As our students get further into the semester, they might feel pressure from a number of directions: schoolwork, finances, relationships, work schedules and more. While it’s important to acknowledge these responsibilities, remind your student to look out for their own energy and well-being, too. Here’s how to help them move past stress to finish the semester strong.
Your student is probably no stranger to stress but it’s always helpful when someone checks in. If they haven’t already, suggest your student write out a list of everything on their mind, including upcoming tests, projects, job stress, relationship or roommate issues etc. Writing this list on paper allows them take a deep breath for a moment, knowing they can take a break and return to the list at any time. It also allows them to make a clear plan of action to move forward.
Being mindful doesn’t always bring a sense of calm—rather, it’s about being present and aware of what’s going on. Looking at their list, your student can become more attuned to how they’re feeling right now (anxious, tired, excited etc.) and start to break their responsibilities into smaller, more manageable pieces.
If the stressor is something like a fight they had with a friend or roommate, it’s good to acknowledge what they can and can’t do to make it better. Remind your student to talk with their roommate or friend in person – messages can often get lost in translation in social media messages, texts or notes. They can also reach out to services on campus like Student Conduct and Conflict Resolution for support, including conflict coaching and mediation.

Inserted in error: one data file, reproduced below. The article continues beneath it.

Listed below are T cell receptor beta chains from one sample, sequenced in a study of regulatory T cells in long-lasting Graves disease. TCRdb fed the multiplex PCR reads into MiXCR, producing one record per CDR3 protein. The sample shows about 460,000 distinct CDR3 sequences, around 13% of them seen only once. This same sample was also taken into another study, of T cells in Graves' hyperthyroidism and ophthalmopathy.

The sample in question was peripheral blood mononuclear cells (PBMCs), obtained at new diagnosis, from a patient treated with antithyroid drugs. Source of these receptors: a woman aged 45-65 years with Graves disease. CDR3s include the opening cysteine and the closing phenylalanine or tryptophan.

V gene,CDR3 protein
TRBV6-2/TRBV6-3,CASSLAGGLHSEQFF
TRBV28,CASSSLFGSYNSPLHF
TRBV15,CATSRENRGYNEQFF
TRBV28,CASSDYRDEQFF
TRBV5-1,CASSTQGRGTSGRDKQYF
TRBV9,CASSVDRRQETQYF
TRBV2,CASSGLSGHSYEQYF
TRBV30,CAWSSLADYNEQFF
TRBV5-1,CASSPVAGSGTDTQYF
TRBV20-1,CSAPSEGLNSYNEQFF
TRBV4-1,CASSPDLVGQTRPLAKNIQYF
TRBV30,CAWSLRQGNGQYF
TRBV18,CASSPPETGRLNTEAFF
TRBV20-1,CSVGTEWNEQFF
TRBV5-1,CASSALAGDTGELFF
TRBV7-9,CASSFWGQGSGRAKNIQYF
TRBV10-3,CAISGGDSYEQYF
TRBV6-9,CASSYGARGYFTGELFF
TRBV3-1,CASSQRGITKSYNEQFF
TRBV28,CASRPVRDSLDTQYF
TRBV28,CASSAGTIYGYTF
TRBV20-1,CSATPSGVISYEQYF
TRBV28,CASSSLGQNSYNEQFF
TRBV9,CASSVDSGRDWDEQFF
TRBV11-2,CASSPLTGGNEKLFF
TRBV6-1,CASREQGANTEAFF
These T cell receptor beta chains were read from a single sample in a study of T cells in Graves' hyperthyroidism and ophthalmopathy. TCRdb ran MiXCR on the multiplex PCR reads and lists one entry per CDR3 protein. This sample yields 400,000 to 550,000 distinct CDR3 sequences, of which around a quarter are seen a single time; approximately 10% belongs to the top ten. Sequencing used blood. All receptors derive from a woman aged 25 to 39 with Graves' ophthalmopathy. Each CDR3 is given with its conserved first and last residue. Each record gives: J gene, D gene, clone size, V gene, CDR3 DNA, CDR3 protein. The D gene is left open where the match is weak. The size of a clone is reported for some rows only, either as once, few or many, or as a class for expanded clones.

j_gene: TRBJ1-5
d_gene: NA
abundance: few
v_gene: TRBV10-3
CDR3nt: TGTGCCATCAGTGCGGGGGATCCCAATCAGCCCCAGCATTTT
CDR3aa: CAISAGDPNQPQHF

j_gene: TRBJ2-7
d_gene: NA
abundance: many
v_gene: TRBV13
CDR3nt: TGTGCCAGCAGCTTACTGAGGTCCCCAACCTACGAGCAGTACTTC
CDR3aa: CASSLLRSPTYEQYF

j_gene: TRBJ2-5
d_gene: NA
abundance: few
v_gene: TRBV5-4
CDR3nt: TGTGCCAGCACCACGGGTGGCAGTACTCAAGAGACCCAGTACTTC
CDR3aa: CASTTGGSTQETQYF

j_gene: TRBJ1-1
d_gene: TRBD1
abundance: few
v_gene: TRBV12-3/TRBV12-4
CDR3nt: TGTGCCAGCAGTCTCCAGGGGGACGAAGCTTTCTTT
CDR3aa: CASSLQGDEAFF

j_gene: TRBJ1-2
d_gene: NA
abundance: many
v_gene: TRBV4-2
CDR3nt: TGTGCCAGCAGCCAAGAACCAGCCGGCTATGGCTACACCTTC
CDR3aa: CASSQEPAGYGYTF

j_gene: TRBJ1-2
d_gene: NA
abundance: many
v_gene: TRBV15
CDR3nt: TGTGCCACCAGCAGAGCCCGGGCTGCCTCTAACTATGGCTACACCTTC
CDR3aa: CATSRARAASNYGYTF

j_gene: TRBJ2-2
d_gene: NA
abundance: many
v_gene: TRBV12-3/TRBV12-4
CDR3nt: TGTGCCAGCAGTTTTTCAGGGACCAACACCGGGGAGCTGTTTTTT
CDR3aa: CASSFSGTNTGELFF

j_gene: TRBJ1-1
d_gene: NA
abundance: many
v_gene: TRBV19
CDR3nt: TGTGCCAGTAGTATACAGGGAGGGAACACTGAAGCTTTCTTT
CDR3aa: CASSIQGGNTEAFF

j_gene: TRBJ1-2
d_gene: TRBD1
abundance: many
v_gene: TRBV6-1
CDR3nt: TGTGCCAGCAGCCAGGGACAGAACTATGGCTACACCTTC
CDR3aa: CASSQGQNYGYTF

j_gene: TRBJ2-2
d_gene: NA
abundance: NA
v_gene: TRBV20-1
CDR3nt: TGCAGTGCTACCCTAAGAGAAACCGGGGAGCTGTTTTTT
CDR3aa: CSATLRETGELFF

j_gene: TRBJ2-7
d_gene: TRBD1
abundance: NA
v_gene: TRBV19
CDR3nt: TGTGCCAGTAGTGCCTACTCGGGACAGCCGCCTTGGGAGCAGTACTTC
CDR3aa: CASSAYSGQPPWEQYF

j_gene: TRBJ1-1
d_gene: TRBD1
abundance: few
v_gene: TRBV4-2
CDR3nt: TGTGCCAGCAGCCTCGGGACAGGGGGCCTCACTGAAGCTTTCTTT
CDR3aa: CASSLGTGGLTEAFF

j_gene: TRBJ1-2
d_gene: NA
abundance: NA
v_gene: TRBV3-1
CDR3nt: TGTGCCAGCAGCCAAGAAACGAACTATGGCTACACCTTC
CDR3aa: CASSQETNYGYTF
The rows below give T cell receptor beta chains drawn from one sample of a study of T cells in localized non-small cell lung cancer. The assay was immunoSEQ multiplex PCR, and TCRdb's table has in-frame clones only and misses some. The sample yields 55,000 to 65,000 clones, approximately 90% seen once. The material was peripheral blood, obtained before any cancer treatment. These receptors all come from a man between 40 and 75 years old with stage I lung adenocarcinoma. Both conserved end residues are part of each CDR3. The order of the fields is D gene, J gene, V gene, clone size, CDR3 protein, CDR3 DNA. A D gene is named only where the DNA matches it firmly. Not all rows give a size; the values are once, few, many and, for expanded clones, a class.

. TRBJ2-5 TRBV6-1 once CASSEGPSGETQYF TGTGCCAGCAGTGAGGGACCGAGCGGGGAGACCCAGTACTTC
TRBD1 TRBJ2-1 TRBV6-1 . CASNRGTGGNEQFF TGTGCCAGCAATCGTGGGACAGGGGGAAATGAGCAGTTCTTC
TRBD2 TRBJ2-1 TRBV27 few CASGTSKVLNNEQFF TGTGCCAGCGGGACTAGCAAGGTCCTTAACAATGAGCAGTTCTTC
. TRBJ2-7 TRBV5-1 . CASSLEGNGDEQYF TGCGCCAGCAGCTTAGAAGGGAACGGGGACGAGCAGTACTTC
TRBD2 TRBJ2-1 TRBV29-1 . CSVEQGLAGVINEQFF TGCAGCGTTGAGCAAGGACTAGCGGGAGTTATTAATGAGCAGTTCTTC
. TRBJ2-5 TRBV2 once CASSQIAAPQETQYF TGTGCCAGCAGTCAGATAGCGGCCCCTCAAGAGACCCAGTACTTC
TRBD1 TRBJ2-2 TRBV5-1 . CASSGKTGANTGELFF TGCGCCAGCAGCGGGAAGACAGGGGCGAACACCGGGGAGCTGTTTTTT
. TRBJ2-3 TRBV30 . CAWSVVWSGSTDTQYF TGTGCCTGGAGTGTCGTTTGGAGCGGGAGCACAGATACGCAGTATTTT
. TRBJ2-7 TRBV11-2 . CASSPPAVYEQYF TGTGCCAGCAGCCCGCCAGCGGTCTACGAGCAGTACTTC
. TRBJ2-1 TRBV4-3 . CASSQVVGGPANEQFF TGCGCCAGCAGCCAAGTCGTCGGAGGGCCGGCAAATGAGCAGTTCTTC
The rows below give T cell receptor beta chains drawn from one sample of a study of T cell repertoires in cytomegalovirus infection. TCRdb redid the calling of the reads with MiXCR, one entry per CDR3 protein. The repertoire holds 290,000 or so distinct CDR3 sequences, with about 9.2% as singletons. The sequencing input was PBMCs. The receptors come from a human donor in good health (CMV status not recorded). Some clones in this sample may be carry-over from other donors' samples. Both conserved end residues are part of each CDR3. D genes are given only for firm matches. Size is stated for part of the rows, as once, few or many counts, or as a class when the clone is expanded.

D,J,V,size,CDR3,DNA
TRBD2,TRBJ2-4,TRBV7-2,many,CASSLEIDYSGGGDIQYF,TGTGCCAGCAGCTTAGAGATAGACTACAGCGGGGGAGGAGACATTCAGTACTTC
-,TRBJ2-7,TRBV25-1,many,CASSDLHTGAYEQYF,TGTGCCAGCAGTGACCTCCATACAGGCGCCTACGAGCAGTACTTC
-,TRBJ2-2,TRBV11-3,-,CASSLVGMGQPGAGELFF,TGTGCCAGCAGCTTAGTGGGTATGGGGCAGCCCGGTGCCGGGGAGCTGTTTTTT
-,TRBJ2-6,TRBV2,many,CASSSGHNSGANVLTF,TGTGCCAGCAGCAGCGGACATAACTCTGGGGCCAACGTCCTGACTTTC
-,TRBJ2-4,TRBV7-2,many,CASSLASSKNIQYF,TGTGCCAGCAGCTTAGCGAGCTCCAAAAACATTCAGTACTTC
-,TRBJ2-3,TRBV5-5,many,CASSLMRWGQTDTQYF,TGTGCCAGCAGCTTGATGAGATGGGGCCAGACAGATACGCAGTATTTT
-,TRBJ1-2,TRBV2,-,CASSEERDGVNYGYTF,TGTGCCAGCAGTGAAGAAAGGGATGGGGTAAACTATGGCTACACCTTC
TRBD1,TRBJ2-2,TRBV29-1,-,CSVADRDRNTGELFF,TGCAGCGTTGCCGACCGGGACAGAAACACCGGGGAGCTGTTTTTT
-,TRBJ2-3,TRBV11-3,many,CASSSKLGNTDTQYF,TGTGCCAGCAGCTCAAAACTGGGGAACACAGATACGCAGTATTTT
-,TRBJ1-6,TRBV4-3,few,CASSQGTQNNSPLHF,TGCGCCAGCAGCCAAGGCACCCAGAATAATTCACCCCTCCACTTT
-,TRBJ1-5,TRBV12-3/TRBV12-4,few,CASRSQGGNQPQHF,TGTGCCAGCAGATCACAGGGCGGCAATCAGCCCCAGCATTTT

When we feel overwhelmed, even simple tasks can take a hit. Check in with your student using HALT: are they Hungry, Angry, Lonely or Tired? If they answer yes to any of those, encourage them to take care of those needs first.
If your student is hungry? Putting off dinner to keep studying won’t help in the long run (and might make the last stretch of work unbearable). If they’re tired, getting sleep now will help them be more efficient when finishing their project in the morning. These basic needs are within their control, and taking care of them will not only help but will empower them to accomplish the other items on their list more effectively.
Do the next right thing
No matter how many times your student gets stressed throughout the semester it can’t hurt to remind them to focus on the “next right thing” especially if they’re feeling overwhelmed.
Sometimes the next right thing is addressing their basic needs (HALT); other times it means tackling one or more items on their list.
If the next right thing feels too hard to pin down, encourage them to check in again. What feels the most overwhelming? Can they break it down into pieces? Can they tackle a small piece of it right now? Most importantly, have they done a HALT check-in and taken care of their basic needs? Repeating this check-in process when they’re feeling overwhelmed can help them identify the next right thing.
Everyone goes through periods of stress. If your student is interested in learning more about stress management, relationships, sleep and other topics, Counseling and Psychiatric Services offers free workshops for students.
If you’re concerned about your student, Counseling and Psychiatric Services (303-492-2277) and Student Support and Case Management (303-492-7348) offer consultations on how best to support your student.